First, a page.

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Mithai Review

Review by IndiaGlitz [ Friday, February 22, 2019 • Telugu ]
Mithai Review
Red Ants Cinema Pvt.Ltd
Arsha, Swetha Varma, Rahul Ramakrishna, Priyadarshi, Kamal Kamaraju, Bushan Kalyan, Ravi Varma, Aditi Myakal, Ajay Gosh, Jabardast Ramu
Prashant Kumar
Prabhat Kumar
Vivek Sagar

'Mithai', starring Priyadarshi and Rahul Ramakrishna in the lead, hit the screens this Friday.  Here is our review of the entertainer.


Sai (Rahul Ramakrishna) is fired at his workplace for being utterly callous and incompetent.  A regular late-comer, he also sees his job as a pain.  Jani (Priyadarshi), Sai's thickest friend, has always known his ways.  He appreciates the fact that Sai doesn't want to work like everybody else.  

But here is a catch.  Sai's wedding is just three days away and his fiance doesn't want him to leave his job.  Not only is he now unemployed but also lost to a burglary a valuable necklace he wanted to gift her.

In company with Jani, Sai sets out to catch the culprit.  The Dude (Bhushan) and Deepthi (Swetha Varma), two strangers, help them out.  

Who is the thief?  Can he ever be caught?  Will Sai's happy days ever come back?  Might he become an entrepreneur? That's the second half for you.


Debutant director Prasanth Kumar burdens himself with too many vacuous ideas and it shows. In the name of making a dark comedy, he cooks an aimless and even voluble film that doesn't know how to resist its urge to go overboard.  

Rahul Ramakrishna's character needs two things to keep his fiance happy: a job and a necklace.  He loses the first one and shows no attempt to find a new one.  Fine.  He finds the second one hours after he loses it and yet doesn't stop crying!  

His character is depressed but the film is actually happy with his state of mind!  Being aimless, drinking our way to laziness and living aimlessly is what the film preaches.  Sai's self-inflicted wounds, low self-esteem and self-defeatist mindset are normalized through dialogues.  Since he has an all-weather friend, he is rich.  That's it.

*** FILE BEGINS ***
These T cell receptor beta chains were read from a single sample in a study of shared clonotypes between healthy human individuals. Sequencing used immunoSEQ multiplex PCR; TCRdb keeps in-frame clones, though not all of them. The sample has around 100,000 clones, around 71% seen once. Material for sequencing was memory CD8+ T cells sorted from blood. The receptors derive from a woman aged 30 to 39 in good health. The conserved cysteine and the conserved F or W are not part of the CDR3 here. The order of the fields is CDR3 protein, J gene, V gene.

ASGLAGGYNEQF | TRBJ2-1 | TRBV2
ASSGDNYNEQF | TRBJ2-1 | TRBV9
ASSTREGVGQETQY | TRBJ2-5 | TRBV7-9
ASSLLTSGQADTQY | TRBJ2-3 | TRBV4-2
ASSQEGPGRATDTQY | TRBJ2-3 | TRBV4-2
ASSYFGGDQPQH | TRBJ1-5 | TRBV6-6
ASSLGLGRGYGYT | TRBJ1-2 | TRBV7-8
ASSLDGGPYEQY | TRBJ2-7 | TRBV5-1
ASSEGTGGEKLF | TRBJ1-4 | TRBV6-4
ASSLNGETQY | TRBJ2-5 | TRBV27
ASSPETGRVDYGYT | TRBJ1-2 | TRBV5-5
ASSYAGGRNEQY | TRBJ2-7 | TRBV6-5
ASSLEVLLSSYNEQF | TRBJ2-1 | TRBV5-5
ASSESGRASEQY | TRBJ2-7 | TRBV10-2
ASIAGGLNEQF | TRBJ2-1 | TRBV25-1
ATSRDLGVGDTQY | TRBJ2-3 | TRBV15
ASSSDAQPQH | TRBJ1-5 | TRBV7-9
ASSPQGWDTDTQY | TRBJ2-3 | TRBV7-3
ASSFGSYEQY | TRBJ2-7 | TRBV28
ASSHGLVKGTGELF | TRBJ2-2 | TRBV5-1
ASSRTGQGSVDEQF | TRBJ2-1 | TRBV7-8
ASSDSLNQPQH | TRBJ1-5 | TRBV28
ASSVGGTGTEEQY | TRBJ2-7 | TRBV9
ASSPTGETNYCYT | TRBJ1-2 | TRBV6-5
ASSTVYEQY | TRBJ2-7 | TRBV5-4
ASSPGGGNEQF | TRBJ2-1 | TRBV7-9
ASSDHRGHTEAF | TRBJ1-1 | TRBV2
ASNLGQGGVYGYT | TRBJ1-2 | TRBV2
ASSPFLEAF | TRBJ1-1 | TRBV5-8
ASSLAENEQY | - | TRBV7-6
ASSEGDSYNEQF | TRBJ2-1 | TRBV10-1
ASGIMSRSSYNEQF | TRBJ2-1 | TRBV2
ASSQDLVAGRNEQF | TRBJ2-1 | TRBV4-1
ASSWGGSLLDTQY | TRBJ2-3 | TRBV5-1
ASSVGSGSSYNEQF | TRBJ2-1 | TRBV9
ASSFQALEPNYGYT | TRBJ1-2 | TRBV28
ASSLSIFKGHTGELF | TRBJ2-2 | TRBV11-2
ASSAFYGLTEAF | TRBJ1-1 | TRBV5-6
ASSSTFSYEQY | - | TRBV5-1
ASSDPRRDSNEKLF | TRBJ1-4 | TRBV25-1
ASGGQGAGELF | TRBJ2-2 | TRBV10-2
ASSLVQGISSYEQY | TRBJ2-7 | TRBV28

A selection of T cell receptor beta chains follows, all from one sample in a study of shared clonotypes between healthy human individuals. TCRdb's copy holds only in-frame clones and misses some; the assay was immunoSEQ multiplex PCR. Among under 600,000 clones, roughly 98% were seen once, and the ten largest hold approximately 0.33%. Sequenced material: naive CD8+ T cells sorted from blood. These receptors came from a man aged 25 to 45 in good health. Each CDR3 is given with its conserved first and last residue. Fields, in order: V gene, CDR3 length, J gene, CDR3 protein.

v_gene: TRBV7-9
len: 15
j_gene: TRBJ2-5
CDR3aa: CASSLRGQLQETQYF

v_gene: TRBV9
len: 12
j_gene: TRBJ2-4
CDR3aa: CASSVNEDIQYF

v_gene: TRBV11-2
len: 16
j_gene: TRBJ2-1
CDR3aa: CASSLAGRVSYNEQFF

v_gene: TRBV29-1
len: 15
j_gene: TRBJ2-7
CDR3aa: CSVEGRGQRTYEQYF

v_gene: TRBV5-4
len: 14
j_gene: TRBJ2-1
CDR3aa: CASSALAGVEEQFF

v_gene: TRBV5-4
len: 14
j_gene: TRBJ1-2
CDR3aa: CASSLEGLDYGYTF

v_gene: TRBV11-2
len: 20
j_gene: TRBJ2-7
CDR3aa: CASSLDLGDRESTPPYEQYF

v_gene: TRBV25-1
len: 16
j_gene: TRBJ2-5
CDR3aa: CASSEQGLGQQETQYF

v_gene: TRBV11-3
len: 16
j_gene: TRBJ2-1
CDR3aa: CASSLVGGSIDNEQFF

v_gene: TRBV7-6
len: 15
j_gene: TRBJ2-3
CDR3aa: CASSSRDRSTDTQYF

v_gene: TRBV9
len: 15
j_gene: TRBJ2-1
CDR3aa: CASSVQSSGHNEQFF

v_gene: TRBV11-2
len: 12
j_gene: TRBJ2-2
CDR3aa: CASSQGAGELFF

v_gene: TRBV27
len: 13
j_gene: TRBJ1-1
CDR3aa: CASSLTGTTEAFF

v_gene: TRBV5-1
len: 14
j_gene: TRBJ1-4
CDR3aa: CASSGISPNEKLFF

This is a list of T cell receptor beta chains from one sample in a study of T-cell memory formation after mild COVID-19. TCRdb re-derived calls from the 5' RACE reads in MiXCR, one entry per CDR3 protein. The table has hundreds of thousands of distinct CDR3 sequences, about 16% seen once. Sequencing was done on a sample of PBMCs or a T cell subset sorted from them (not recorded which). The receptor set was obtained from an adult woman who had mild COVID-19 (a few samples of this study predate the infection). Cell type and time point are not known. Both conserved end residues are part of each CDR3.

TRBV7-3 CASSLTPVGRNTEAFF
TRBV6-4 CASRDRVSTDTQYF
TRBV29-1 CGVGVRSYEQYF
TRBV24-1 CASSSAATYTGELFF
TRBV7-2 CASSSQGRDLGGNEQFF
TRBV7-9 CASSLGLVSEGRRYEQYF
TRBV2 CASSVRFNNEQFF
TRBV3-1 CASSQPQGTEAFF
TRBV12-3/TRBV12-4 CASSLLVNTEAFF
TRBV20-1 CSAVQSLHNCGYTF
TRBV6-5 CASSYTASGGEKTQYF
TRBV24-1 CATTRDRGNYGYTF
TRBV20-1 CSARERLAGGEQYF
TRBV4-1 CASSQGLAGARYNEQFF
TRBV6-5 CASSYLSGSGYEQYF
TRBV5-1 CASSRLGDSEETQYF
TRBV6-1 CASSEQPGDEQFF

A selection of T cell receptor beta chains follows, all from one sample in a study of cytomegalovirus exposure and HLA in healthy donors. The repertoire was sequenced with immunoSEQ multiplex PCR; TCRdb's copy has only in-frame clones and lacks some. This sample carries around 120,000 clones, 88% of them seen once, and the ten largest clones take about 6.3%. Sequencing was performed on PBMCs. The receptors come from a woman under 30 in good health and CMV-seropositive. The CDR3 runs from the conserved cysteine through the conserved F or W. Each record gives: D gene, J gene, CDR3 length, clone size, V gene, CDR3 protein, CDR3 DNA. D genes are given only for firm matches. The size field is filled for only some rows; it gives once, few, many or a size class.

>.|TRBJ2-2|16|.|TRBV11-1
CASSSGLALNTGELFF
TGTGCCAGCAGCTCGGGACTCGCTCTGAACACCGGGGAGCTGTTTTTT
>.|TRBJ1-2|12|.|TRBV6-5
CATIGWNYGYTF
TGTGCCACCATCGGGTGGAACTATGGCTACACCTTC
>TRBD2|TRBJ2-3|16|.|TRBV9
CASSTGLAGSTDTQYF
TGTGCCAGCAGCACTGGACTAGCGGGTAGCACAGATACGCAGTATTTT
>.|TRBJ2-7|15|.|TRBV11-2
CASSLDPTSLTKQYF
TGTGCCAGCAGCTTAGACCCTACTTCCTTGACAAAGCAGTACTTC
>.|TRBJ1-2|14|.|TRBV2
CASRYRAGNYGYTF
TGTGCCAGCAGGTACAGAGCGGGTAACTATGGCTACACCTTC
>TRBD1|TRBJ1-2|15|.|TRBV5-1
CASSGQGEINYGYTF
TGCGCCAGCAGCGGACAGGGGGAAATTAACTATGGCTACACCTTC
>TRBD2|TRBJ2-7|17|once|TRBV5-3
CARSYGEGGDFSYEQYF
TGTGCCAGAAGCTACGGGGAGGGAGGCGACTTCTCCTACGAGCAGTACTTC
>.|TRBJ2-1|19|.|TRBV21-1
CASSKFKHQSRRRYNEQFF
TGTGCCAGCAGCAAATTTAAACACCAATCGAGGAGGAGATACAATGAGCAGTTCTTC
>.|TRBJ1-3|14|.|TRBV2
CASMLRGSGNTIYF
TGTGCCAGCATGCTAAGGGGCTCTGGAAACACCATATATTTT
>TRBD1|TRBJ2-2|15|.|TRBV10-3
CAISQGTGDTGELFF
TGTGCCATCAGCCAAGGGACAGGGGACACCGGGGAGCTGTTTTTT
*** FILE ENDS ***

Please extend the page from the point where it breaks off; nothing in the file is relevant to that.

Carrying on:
It's funny that our films continue to promote a utopian sentiment against regular jobs (useless slogans like 'Don't be a corporate slave' are loosely thrown at the audience).  

Sai and Jani over-react to the happenings over a course of two days even though most of them are inconsequential.  The audience fails to understand why on earth Sai is a crybaby this moment and a 'bindaas' guy indulging in dancing the very next moment.

The pseudo-intellectual features of the film are in-your-face.  Characters talk of geopolitics, Darwin's 'Survival of the fittest',  they write off scriptures for the sake of sounding intellectual.  

The film could have been saved had a strong reason been shown for Sai and Jani wanting to capture the culprit. Priyadarshi puts up a light expression throughout and that actually is an insult to the woes of his best friend in the film.  Kamal Kamaraju, Ravi Varma, Aditi Myakal and Swetha Varma don't enrich the screenplay.  Bhushan's character, with its urbane vibes, is presented as a rebel but he is just privileged mediocrity.  

Rahul Ramakrishna takes the cake with his earnest performance.  He and Priyadarshi make the conversations sound slice-of-life. Together with Vivek Sagar's music, they deliver goods (with some ifs and buts in the case of Darshi).  A creative background score, a decent enough cinematography by Ravi Varman help.  


'Mithai' is the equivalent of a rambling speech.  It lacks a tight screenplay and messes it up with characterizations, length of scenes, reactions of the characters to different situations, etc. 

Rating: 2 / 5.0

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